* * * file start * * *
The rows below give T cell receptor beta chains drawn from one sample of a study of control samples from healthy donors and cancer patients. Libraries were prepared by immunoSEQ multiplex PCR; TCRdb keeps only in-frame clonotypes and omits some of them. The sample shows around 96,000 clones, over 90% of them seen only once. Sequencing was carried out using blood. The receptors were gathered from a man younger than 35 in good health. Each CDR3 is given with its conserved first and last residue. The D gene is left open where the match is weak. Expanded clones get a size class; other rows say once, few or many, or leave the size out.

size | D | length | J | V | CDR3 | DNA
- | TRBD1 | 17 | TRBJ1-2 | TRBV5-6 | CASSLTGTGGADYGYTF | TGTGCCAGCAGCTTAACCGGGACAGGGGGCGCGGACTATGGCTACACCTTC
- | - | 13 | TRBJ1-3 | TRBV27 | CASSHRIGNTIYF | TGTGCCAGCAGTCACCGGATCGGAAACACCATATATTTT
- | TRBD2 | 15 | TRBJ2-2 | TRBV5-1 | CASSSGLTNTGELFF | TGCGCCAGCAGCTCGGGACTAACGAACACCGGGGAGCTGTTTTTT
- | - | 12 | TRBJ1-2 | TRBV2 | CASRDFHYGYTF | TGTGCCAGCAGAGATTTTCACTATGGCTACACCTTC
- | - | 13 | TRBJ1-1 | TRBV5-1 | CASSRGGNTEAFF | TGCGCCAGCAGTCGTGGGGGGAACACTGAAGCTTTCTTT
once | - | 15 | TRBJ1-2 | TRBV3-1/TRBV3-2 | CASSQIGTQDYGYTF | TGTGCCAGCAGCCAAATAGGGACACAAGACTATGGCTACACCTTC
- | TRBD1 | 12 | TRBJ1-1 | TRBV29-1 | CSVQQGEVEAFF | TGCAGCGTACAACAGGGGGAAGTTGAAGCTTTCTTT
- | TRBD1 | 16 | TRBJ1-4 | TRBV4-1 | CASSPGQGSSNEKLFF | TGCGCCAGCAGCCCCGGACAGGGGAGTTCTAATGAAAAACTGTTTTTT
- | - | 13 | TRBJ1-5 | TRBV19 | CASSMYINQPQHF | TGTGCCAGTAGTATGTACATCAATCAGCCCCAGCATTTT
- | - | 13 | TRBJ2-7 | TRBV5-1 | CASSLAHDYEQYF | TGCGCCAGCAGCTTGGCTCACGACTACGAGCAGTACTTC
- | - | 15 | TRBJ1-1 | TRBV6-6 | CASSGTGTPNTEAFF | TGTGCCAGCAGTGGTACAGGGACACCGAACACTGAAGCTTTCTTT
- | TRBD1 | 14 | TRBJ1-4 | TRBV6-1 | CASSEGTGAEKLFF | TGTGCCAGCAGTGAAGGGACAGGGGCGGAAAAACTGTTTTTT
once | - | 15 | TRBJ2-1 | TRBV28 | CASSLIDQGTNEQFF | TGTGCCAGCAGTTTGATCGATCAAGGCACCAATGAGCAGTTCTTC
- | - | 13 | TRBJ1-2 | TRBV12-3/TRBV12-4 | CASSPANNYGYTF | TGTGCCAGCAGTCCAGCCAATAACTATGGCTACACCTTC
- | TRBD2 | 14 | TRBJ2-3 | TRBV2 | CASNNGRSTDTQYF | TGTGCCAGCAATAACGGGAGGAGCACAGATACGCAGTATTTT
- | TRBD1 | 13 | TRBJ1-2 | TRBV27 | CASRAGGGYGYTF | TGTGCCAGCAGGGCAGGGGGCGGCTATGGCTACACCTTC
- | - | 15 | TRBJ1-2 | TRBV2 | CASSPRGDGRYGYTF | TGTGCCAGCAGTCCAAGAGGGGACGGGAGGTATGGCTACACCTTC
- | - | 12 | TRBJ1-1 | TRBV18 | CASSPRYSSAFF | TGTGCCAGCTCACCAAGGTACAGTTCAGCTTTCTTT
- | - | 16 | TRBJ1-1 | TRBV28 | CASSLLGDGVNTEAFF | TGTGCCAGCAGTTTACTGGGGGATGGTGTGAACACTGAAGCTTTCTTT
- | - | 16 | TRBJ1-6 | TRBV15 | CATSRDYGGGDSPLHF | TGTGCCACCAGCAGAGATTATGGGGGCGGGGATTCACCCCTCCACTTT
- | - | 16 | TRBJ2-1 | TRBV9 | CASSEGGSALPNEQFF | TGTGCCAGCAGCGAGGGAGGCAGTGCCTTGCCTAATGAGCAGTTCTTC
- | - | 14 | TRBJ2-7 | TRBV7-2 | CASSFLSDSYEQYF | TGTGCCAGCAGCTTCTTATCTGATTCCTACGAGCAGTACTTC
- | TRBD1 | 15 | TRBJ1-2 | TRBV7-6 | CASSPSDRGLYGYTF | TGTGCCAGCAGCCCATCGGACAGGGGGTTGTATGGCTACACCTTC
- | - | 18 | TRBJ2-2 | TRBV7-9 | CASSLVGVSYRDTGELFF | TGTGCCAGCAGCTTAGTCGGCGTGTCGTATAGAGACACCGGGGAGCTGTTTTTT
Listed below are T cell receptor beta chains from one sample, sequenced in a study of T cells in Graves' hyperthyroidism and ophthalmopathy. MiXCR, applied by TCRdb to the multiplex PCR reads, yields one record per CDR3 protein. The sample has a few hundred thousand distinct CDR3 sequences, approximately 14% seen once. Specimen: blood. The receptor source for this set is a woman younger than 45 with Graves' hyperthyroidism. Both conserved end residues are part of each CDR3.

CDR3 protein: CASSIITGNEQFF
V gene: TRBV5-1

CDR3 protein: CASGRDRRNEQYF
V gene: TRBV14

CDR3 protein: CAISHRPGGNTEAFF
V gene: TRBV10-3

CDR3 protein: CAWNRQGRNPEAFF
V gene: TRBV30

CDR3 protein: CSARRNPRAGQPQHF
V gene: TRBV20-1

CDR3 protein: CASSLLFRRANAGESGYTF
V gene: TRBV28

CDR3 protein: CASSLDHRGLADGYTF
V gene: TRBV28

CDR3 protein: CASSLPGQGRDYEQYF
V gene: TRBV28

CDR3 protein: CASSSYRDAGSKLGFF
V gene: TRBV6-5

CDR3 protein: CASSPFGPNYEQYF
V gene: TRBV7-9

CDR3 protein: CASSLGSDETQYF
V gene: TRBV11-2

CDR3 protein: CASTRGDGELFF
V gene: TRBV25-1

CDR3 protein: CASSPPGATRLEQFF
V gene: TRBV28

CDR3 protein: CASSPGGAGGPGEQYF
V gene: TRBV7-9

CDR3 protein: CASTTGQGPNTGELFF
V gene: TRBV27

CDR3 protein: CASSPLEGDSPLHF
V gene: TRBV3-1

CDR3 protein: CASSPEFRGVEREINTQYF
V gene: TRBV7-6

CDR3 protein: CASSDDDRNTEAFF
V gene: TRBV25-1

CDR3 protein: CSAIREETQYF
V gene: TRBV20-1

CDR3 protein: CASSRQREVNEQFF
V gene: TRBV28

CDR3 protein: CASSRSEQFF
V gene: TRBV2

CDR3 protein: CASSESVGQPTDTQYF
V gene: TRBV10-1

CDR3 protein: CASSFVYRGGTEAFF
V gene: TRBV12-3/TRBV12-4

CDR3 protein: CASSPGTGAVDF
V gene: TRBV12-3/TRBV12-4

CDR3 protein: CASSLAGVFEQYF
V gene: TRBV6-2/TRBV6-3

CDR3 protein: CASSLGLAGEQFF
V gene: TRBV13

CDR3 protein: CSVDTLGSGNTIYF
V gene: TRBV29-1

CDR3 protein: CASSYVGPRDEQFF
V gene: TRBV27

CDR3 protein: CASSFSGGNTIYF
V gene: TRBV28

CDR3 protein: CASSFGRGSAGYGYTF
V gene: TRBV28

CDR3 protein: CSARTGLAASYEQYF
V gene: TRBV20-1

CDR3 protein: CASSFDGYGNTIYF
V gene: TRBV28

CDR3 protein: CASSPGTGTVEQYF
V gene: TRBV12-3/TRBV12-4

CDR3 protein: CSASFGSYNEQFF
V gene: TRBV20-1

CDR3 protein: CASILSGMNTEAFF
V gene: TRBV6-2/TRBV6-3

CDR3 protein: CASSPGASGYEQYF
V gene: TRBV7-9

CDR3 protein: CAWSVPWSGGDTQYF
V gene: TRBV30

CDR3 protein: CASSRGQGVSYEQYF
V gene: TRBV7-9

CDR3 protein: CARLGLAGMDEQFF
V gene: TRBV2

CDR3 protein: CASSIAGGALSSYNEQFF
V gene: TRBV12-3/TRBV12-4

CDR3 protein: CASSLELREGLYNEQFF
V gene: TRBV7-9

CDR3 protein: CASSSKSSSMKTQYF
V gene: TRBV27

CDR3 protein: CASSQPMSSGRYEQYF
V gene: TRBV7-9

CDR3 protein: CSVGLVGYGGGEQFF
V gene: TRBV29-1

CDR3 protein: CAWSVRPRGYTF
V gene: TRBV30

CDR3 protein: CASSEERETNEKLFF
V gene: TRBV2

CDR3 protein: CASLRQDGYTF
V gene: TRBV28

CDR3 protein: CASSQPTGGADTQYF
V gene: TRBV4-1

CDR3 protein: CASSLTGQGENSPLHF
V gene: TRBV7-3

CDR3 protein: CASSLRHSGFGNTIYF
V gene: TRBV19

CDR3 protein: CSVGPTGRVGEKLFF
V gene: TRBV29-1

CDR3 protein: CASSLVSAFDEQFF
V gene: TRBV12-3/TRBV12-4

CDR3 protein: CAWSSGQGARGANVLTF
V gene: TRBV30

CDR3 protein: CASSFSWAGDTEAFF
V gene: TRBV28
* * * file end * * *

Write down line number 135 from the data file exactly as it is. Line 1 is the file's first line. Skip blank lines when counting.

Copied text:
V gene: TRBV28